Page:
From British daily The Morning Star:
Guadeloupe strikers hail partial victory
(Friday 27 February 2009)
TRADE unions in the French Caribbean colony of Guadeloupe celebrated partial victory in their fight for higher wages and lower prices on Friday.
French President Nicolas Sarkozy said in Paris on Friday that “at last things are moving along” and that he was “quite hopeful” that a solution to end the strikes would be reached soon.
He told reporters that it was “absolutely abnormal” that prices were much higher in the Antilles than in mainland France and blamed it on “competition problems, the problem of energy, endogenous economic development, injustice.”
In Guadeloupe, leaders of the LKP paused for handshakes and photos with small business owners after signing the deal that raises some workers’ wages by 200 euros (£178) a month just before midnight on Thursday.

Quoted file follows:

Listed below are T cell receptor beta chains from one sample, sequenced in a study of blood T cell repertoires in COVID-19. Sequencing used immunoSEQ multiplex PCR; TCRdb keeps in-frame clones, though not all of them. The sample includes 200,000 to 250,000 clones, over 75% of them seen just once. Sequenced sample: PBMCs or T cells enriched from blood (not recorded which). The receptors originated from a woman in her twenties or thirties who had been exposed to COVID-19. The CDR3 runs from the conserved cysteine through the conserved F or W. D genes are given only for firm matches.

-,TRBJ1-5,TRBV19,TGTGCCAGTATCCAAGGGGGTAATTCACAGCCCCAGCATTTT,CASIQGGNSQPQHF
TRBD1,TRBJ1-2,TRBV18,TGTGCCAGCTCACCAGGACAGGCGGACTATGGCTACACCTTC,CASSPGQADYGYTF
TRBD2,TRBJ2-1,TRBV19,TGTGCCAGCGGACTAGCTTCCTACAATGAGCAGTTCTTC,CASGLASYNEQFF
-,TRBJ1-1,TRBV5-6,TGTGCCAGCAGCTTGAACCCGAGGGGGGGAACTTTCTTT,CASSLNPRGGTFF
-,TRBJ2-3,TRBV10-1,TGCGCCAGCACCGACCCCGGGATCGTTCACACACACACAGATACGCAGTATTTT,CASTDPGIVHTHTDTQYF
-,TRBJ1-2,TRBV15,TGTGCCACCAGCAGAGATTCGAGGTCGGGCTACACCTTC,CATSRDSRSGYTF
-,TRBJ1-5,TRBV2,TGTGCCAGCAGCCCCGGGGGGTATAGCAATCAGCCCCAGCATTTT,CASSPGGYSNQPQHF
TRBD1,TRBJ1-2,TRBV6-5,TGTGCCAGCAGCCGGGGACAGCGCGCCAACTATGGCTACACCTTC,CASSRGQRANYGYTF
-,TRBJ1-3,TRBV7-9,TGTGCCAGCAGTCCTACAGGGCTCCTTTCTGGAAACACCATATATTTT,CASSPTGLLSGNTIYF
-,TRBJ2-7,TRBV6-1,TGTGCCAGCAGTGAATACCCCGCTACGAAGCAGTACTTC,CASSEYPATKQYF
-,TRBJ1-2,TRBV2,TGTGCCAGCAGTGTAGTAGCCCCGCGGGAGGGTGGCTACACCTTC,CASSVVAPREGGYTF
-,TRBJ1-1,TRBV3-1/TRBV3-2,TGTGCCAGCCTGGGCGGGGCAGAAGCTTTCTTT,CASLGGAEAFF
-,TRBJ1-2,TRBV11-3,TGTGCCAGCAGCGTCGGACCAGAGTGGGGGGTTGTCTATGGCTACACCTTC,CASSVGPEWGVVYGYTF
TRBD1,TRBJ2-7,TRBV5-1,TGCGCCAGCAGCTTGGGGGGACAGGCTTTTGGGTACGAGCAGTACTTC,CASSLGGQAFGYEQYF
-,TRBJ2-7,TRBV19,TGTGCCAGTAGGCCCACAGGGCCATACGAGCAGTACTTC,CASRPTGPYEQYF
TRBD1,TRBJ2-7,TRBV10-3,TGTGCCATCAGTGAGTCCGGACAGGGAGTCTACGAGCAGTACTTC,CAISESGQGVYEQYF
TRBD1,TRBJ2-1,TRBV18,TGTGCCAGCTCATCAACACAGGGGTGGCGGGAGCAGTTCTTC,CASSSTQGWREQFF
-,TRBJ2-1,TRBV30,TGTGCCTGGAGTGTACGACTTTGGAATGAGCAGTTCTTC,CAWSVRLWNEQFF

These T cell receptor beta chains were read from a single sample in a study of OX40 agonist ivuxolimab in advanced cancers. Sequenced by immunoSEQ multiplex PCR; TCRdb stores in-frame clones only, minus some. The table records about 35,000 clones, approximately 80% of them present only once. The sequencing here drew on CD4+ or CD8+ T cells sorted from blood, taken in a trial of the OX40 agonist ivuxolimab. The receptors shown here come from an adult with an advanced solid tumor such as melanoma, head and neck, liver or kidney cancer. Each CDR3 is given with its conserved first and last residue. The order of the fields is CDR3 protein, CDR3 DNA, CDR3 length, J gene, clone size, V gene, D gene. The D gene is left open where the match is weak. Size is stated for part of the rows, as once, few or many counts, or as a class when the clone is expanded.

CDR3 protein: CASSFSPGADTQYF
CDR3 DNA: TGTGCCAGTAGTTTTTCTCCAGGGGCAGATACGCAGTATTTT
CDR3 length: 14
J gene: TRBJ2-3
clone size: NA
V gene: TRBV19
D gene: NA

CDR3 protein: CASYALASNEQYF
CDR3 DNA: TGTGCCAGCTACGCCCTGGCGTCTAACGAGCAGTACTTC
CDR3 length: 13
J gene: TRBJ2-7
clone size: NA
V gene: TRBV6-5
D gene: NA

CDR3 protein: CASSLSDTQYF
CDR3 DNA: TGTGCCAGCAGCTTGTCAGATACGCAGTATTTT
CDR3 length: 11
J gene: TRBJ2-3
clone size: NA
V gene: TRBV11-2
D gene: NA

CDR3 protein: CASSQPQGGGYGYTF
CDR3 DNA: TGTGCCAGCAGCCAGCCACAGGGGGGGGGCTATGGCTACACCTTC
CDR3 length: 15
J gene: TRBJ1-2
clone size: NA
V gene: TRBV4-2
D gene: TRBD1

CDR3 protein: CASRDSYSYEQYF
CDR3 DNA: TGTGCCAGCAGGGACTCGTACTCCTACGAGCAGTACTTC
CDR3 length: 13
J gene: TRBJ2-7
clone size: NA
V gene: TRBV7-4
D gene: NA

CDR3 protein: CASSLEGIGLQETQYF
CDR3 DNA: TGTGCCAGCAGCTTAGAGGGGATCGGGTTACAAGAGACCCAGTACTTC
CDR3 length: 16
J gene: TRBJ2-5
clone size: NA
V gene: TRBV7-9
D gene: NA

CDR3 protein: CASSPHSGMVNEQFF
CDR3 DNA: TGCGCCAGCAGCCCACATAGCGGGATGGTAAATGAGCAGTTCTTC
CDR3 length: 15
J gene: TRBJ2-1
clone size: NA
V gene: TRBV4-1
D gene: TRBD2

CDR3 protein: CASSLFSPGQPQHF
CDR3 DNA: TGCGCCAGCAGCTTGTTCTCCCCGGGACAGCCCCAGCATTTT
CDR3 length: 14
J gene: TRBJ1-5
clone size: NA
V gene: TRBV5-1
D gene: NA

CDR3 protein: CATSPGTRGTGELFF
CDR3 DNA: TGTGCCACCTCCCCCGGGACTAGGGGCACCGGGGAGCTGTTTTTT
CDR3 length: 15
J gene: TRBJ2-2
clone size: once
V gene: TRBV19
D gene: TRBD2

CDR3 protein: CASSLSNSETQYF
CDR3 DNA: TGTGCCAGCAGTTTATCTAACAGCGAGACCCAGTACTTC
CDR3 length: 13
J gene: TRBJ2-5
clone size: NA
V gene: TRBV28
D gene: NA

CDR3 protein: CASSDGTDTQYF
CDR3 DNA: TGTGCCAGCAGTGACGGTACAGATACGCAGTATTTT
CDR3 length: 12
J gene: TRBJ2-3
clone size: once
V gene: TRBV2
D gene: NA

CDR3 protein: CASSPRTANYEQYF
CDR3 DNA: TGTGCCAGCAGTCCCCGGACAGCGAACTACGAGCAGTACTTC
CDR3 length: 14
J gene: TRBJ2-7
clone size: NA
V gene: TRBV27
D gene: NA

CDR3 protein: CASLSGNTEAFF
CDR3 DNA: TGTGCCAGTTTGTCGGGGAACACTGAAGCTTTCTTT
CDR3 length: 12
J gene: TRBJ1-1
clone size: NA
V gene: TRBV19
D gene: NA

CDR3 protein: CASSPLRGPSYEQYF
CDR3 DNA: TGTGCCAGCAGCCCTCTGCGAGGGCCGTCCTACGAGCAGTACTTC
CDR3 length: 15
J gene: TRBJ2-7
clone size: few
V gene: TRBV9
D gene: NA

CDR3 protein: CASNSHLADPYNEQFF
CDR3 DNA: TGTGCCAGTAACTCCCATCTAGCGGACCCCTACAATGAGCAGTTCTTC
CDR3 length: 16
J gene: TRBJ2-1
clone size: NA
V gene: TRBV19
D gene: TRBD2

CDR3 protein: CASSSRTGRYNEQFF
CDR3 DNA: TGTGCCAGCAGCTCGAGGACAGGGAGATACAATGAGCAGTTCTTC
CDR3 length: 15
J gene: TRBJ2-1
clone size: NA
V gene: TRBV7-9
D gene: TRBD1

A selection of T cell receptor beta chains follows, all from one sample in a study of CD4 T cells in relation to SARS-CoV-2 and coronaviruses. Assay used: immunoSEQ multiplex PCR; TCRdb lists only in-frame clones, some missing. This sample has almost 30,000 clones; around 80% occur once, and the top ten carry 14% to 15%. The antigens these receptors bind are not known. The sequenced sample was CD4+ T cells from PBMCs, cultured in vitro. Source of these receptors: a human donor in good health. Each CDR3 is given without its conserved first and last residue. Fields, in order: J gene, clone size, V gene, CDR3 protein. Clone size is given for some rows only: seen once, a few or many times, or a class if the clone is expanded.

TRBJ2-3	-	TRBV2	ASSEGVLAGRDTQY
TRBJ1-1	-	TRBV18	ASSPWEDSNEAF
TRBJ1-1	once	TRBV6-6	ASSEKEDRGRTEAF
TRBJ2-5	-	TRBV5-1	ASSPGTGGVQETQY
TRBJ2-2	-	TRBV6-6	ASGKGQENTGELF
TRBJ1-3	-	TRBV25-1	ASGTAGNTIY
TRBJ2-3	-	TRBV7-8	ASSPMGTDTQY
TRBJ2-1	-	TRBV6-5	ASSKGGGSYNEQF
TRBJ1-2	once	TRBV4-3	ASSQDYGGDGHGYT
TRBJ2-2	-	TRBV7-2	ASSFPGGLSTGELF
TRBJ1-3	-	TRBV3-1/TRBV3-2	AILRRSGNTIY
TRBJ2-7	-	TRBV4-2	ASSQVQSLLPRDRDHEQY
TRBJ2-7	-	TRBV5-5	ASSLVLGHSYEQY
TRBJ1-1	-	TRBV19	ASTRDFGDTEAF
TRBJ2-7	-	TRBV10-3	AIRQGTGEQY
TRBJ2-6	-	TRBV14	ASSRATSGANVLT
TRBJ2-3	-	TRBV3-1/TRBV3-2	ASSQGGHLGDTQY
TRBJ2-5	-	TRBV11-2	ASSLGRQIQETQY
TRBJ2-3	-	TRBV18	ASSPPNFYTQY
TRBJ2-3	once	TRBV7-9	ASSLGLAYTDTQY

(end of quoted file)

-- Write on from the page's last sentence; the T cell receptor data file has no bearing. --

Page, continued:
But large business owners have refused to return to the negotiating table, accusing the unions of creating a “climate of intimidation and violence.”
LKP leader Elie Domota said that the negotiations and the strike were not over.
“We have a meeting tomorrow afternoon with the prefect to continue the negotiations,” he said.
The strike has shut stores across the island, chased away tourists and occasionally erupted into clashes between protesters and police.
The new labour agreement was named the Jacques Bino Accord in honour of a union member who was killed while leaving a strike meeting on February 17.
From March 1, small employers will provide up to half the 200 euros wage increase for workers making up to 1,849 euros (£1,649) a month, with the rest paid for by the French and local government.
Workers making up to 2,113 euros (£1884) will receive at least a 6 per cent raise.
Protests over high prices, low pay and allegations of neglect by officials in Paris have also spread to neighbouring Martinique.